Gram-stain is an old differential technique, but very popular to distinguish between Gram-positive and Gram-negative bacteria. This method is based on the different cell wall structures and components of both bacteria types. The bacterial cell wall of Gram-positives is stained by crystal violet and iodine, which form an insoluble blue dye complex while Gram-negatives are counterstained by fuchsin or safranin. This staining is also applied to some fungi, such as Candida spp., Nocardia spp., or Actinomyces spp. When cells walls are damaged or even cells are dead, false Gram-negatives may result [48, 49].

Another common technique is Giemsa staining, which was primarily developed for the visualization and histopathological diagnosis of Plasmodium spp. at the end of nineteenth century. Now, this staining method is used to identify many other parasites including Babesia bovis, B. bigemina; Leishmania spp., Trypanosoma spp.; Toxoplasma gondii, and others, and bacteria as Anaplasma marginale, A. phagocytophilum, and fungi (Figure 2).

Figure 2.

Visualization of (A) Giemsa staining of A. marginale (Am) inside bovine red blood cells (RBC), (B) Giemsa staining of A. phagocytophylum (Ap) inside a human neutrophil (N). (Anaplasmosis Unit, CENID-PAVET, INIFAP, Human blood was obtained with patient’s consent).

The Giemsa’s solution is a composition of methylene blue and oxidation products of methylene blue (Azure A and B) that stain primary proteins and nucleic acids [48].

Even natural herbal dyes as curcuma, alizarin, and henna have been used to stain Fasciola hepatica without the carcinogenic effect of traditional synthetic dyes [50, 51]. Fluorescent dyes such SYBR Green 1, YOYO-1, and ethidium homodimer-2 could be detected using fluorescent microscopy in combination with Giemsa staining, this method has been proposed to improve microscopic diagnosis of Plasmodium falciparum [52]. According to these results, the combinations of fluorescent and non-fluorescent dyes could be applied to enhance other microorganisms’ identification.

Oocysts parasites identification is an issue that has been resolved through microscopic observation. In avian coccidiosis, most of the oocysts have a very similar morphological appearance with size differences that allow distinguish them. Castañón et al. [53] reported an approach based on image recognition by algorithms to identify Eimeria spp. oocysts; the authors extracted morphological information by using computer vision techniques in order to perform an automatic species differentiation of oocysts. The parameters considered in the identification process were: (1) multiscale curvature, (2) geometry, and, (3) texture to construct a 13-dimensional future vector for each oocyst image. With this powerful tool, molecular diagnosis based on PCR using the ribosomal ITS1 or multiplex PCR can be complemented with the use of the Eimeria Image Database [53].

With the recent development of fluorescent techniques and imaging tools, farm animals’ pathogen identification has become a more efficient and reliable process.

3.2. Genotypic methods

Conventionally, cultural and biochemical techniques are the primary methodology for identifying most pathogens; however, Koch’s postulates are critical for fulfilling most of the times [2, 54]. The culture-based testing usually yield results in several days or even up to weeks after sampling without success guaranteed, because of the unsuitable culturing conditions and the special requirements for the bacterial species [55].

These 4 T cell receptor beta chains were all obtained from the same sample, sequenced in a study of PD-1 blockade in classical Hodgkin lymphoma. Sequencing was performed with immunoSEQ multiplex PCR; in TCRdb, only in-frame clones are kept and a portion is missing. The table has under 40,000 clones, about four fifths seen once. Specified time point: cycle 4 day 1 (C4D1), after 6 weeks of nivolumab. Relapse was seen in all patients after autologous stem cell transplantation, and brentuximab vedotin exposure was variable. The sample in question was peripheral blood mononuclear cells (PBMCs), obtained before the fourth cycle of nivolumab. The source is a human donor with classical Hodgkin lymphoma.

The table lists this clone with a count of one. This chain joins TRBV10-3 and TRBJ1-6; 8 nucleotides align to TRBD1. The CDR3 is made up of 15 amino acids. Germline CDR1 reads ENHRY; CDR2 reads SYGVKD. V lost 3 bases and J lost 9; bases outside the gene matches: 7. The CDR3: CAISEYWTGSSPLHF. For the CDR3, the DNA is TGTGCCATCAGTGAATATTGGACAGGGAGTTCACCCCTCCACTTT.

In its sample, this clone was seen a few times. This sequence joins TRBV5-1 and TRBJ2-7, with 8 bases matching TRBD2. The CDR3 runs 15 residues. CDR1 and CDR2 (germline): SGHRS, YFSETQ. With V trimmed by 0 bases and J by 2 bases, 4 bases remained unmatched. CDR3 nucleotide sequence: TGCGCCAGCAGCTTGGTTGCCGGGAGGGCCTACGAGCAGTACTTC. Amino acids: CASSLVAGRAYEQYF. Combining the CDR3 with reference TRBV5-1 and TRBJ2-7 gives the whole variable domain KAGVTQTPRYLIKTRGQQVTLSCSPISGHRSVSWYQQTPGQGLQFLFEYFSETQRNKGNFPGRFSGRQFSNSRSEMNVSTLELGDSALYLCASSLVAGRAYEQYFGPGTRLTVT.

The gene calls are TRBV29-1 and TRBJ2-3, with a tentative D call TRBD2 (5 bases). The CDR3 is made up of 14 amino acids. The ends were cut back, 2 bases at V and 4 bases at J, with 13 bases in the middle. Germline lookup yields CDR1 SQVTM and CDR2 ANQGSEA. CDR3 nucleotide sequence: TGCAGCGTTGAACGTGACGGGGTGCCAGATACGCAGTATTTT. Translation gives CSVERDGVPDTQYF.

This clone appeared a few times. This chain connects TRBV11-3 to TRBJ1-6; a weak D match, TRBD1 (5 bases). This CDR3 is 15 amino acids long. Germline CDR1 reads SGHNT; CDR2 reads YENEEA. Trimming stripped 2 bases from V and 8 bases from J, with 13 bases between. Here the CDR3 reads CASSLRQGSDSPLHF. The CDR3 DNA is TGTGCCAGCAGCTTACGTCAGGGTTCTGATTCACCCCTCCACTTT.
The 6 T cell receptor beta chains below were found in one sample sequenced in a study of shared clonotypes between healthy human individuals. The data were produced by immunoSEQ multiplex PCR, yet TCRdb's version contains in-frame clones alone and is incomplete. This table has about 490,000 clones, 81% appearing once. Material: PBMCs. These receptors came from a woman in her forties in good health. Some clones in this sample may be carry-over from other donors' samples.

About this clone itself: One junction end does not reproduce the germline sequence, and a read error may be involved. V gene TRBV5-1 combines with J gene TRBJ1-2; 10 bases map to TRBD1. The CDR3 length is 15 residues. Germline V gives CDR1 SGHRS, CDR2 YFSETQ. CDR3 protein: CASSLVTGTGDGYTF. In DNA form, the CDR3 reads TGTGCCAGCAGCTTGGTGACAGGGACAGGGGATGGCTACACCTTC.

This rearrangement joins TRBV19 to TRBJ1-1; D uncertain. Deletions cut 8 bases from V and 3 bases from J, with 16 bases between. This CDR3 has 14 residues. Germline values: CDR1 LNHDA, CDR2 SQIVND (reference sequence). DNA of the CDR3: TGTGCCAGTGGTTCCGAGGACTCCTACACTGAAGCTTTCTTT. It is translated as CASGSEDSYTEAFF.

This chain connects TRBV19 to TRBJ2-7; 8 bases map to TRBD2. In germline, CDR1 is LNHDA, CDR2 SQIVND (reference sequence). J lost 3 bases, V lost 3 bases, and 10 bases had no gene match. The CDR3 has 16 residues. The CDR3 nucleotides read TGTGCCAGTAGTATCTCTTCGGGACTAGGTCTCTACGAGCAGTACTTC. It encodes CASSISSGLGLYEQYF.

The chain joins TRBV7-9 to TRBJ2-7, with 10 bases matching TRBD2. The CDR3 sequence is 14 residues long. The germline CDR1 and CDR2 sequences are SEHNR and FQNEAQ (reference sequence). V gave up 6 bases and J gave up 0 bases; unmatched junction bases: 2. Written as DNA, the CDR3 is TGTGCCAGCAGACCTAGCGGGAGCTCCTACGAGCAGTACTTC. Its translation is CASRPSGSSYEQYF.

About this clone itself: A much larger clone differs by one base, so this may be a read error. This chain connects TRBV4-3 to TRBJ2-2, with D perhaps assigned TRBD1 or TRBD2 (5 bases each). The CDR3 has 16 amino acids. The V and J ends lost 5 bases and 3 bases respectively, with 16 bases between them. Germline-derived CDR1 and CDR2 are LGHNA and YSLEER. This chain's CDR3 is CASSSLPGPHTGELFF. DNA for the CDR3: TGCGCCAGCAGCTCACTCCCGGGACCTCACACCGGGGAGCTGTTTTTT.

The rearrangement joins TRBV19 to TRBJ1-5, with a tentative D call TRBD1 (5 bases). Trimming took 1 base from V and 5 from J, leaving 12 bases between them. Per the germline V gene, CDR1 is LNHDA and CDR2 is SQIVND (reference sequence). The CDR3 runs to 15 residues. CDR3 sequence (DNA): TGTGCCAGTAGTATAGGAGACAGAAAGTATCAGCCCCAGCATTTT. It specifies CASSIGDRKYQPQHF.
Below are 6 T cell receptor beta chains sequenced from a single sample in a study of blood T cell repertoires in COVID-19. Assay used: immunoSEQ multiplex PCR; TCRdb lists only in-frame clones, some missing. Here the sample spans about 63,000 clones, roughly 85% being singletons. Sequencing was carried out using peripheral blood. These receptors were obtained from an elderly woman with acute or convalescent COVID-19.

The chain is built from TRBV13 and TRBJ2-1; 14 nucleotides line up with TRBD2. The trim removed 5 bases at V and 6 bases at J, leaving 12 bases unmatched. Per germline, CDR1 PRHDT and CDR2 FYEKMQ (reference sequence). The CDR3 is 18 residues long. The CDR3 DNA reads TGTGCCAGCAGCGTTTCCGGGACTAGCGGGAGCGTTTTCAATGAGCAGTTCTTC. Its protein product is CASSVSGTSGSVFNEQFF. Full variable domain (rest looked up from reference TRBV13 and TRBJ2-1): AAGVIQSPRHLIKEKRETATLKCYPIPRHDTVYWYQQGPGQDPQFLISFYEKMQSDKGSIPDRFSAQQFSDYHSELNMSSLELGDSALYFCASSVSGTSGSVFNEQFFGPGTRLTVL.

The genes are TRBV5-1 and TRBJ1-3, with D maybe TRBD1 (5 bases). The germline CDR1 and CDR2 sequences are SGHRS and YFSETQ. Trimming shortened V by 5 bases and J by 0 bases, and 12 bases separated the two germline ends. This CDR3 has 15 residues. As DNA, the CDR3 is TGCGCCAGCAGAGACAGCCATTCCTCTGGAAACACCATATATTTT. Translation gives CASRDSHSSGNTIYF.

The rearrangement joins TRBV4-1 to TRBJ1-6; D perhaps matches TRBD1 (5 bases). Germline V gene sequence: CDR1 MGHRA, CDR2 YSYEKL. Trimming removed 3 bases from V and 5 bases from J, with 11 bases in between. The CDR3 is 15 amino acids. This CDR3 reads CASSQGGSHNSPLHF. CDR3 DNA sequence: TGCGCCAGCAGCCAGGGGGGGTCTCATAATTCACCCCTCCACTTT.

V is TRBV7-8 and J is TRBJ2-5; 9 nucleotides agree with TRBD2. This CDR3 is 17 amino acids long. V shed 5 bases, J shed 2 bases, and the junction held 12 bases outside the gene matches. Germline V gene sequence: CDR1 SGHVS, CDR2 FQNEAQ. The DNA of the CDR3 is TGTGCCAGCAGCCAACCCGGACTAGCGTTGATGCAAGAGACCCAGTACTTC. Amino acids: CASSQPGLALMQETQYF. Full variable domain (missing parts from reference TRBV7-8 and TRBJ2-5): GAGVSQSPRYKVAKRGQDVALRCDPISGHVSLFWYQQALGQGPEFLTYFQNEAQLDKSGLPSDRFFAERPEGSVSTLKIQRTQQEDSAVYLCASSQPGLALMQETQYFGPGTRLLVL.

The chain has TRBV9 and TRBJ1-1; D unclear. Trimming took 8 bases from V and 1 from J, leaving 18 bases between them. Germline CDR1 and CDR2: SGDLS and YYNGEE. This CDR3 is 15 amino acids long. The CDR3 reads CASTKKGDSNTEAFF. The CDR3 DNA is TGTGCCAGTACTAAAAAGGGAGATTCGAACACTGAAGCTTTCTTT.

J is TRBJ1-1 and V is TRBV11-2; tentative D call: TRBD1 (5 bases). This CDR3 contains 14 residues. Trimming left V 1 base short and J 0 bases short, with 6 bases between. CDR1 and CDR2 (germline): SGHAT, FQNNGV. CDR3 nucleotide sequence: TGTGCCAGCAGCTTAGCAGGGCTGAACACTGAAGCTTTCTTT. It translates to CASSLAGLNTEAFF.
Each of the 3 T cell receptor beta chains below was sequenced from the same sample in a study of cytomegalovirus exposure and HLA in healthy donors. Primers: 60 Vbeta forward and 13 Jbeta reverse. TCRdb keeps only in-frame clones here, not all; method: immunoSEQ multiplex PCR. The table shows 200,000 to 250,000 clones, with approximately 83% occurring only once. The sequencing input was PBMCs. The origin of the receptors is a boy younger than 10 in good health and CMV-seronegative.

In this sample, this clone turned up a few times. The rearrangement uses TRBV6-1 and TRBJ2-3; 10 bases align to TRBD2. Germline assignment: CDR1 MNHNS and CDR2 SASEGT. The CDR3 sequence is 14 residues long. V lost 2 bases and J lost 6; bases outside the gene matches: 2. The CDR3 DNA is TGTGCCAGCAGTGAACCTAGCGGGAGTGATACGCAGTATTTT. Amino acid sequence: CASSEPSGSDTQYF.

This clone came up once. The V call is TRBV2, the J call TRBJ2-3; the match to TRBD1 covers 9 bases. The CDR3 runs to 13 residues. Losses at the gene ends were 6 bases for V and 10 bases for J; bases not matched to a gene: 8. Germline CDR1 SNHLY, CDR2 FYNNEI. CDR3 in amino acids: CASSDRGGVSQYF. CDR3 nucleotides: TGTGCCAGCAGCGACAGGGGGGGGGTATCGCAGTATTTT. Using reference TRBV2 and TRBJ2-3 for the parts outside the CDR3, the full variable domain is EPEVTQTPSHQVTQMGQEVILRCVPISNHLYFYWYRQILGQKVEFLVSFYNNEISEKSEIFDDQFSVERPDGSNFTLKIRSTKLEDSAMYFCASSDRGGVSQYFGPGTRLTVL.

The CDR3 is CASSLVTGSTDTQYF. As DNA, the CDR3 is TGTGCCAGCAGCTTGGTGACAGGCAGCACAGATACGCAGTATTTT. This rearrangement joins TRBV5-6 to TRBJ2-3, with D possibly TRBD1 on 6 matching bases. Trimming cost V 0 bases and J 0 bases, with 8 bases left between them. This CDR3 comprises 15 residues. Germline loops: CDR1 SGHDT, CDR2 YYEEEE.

Besides, pathogen identification can be a hard task when these cannot be cultured. With the development of molecular techniques and sequencing technologies, many non-cultured microorganisms, as Mycoplasma haemobos and M. wenyonii have been identified and many microorganisms already known have been reorganized phylogenetically [56].

3.2.1. Polymerase chain reaction (PCR)

Molecular methods based on nucleic acid amplification have circumvented the culturing problem with some benefits. In the molecular detection by PCR, the pathogen is first detected by PCR product amplification and then identified by sequencing, resulting in more rapid diagnoses [55]. Several pathogens of veterinary importance have been detected successfully by PCR, including A. marginale, B. bovis, Mycobacteria spp., F. hepatica, and F. gigantica, Theileria spp., among others [57, 58, 59, 60, 61]. Ribosomal RNA (rRNA) genes have emerged as the most prominent target in microbial detection mainly due to fact that the region represents a versatile mix of highly conserved and moderately to highly variable segments [62]. In bacteria, the rRNA genes are firstly transcribed from the ribosomal operon as 30S rRNA and then cleaved into 16S, 23S, and 5S rRNA by RNase III. The ribosomal operon size, nucleotide sequences, and secondary structures of 16S, 23S, and 5D rRNA are well conserved within bacterial species [63]. Since rRNA genes are evolving more slowly than protein encoding genes they have a particular importance for identification and phylogenetic analysis of distant related species [64].

3.2.1.1. Molecular markers

During the last two decades, the 16S rRNA sequences have been widely used for the identification and classification of bacteria, the main uses of 16S sequences are: identification and classification of isolated pure cultures and estimation of bacterial diversity in environmental samples without culturing through metagenomic approaches [65].

The rRNA operon in bacteria comprises 16S, 23S, and 5S, spaced by intergenic spacer regions (ITS, also called internal transcribed spacer) which have been used also to detect and differentiate pathogens [62]. Amplified PCRs products based on ITS sequences have distinguished 55 bacterial species, including 18 Clostridium and 15 Mycoplasma [66]. More recently, rRNA ITS, specifically 16S–23S, has been used in Vibrio identification [67], Mycoplasma from cattle [68], Brucella [69, 70], and Mycobacteria [71, 72].